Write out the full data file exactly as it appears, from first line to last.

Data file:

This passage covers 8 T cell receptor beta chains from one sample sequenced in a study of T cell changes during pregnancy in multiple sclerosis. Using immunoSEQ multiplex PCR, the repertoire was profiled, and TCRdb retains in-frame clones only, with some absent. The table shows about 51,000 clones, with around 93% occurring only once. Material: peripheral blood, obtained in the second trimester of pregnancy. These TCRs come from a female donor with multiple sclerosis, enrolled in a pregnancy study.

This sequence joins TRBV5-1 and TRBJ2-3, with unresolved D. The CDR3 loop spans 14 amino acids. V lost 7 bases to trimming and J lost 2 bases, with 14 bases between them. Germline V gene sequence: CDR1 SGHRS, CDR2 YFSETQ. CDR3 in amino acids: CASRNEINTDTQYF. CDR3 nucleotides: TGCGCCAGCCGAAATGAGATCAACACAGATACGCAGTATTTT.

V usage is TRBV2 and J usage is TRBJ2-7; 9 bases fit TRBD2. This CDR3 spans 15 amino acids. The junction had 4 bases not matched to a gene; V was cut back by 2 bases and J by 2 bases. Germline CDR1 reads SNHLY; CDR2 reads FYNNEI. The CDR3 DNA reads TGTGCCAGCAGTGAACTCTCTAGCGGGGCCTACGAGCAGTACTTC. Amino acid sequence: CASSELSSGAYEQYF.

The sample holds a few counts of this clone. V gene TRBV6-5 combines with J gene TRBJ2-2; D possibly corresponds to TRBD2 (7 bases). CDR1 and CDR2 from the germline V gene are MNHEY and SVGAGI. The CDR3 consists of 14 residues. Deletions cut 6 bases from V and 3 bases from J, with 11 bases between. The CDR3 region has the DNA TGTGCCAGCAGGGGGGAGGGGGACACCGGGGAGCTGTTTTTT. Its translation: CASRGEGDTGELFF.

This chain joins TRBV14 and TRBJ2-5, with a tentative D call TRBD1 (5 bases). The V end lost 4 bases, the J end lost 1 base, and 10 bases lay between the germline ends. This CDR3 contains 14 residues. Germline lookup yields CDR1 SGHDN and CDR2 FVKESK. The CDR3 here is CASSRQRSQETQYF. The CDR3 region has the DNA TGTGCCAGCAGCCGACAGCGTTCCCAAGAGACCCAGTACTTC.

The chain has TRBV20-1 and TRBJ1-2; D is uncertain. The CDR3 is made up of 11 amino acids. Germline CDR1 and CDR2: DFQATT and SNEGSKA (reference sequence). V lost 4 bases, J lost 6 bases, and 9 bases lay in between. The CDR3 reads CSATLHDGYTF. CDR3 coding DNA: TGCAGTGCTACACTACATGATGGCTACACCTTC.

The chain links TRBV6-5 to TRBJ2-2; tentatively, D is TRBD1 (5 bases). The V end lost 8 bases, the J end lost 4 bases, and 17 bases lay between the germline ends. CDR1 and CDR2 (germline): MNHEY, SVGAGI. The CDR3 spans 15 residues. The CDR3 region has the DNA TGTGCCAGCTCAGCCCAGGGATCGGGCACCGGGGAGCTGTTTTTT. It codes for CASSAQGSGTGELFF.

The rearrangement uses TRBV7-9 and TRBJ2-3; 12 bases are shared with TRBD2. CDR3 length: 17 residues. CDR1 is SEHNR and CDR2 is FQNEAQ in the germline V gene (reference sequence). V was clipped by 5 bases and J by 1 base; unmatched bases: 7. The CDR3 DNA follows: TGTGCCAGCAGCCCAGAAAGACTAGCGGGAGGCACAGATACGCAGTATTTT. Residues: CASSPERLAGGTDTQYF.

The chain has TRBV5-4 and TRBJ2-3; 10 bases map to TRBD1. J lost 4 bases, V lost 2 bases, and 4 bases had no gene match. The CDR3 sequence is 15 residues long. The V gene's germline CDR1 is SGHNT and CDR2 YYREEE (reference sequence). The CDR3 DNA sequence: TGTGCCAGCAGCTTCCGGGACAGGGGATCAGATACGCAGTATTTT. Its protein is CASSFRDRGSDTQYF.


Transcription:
This passage covers 8 T cell receptor beta chains from one sample sequenced in a study of T cell changes during pregnancy in multiple sclerosis. Using immunoSEQ multiplex PCR, the repertoire was profiled, and TCRdb retains in-frame clones only, with some absent. The table shows about 51,000 clones, with around 93% occurring only once. Material: peripheral blood, obtained in the second trimester of pregnancy. These TCRs come from a female donor with multiple sclerosis, enrolled in a pregnancy study.

This sequence joins TRBV5-1 and TRBJ2-3, with unresolved D. The CDR3 loop spans 14 amino acids. V lost 7 bases to trimming and J lost 2 bases, with 14 bases between them. Germline V gene sequence: CDR1 SGHRS, CDR2 YFSETQ. CDR3 in amino acids: CASRNEINTDTQYF. CDR3 nucleotides: TGCGCCAGCCGAAATGAGATCAACACAGATACGCAGTATTTT.

V usage is TRBV2 and J usage is TRBJ2-7; 9 bases fit TRBD2. This CDR3 spans 15 amino acids. The junction had 4 bases not matched to a gene; V was cut back by 2 bases and J by 2 bases. Germline CDR1 reads SNHLY; CDR2 reads FYNNEI. The CDR3 DNA reads TGTGCCAGCAGTGAACTCTCTAGCGGGGCCTACGAGCAGTACTTC. Amino acid sequence: CASSELSSGAYEQYF.

The sample holds a few counts of this clone. V gene TRBV6-5 combines with J gene TRBJ2-2; D possibly corresponds to TRBD2 (7 bases). CDR1 and CDR2 from the germline V gene are MNHEY and SVGAGI. The CDR3 consists of 14 residues. Deletions cut 6 bases from V and 3 bases from J, with 11 bases between. The CDR3 region has the DNA TGTGCCAGCAGGGGGGAGGGGGACACCGGGGAGCTGTTTTTT. Its translation: CASRGEGDTGELFF.

This chain joins TRBV14 and TRBJ2-5, with a tentative D call TRBD1 (5 bases). The V end lost 4 bases, the J end lost 1 base, and 10 bases lay between the germline ends. This CDR3 contains 14 residues. Germline lookup yields CDR1 SGHDN and CDR2 FVKESK. The CDR3 here is CASSRQRSQETQYF. The CDR3 region has the DNA TGTGCCAGCAGCCGACAGCGTTCCCAAGAGACCCAGTACTTC.

The chain has TRBV20-1 and TRBJ1-2; D is uncertain. The CDR3 is made up of 11 amino acids. Germline CDR1 and CDR2: DFQATT and SNEGSKA (reference sequence). V lost 4 bases, J lost 6 bases, and 9 bases lay in between. The CDR3 reads CSATLHDGYTF. CDR3 coding DNA: TGCAGTGCTACACTACATGATGGCTACACCTTC.

The chain links TRBV6-5 to TRBJ2-2; tentatively, D is TRBD1 (5 bases). The V end lost 8 bases, the J end lost 4 bases, and 17 bases lay between the germline ends. CDR1 and CDR2 (germline): MNHEY, SVGAGI. The CDR3 spans 15 residues. The CDR3 region has the DNA TGTGCCAGCTCAGCCCAGGGATCGGGCACCGGGGAGCTGTTTTTT. It codes for CASSAQGSGTGELFF.

The rearrangement uses TRBV7-9 and TRBJ2-3; 12 bases are shared with TRBD2. CDR3 length: 17 residues. CDR1 is SEHNR and CDR2 is FQNEAQ in the germline V gene (reference sequence). V was clipped by 5 bases and J by 1 base; unmatched bases: 7. The CDR3 DNA follows: TGTGCCAGCAGCCCAGAAAGACTAGCGGGAGGCACAGATACGCAGTATTTT. Residues: CASSPERLAGGTDTQYF.

The chain has TRBV5-4 and TRBJ2-3; 10 bases map to TRBD1. J lost 4 bases, V lost 2 bases, and 4 bases had no gene match. The CDR3 sequence is 15 residues long. The V gene's germline CDR1 is SGHNT and CDR2 YYREEE (reference sequence). The CDR3 DNA sequence: TGTGCCAGCAGCTTCCGGGACAGGGGATCAGATACGCAGTATTTT. Its protein is CASSFRDRGSDTQYF.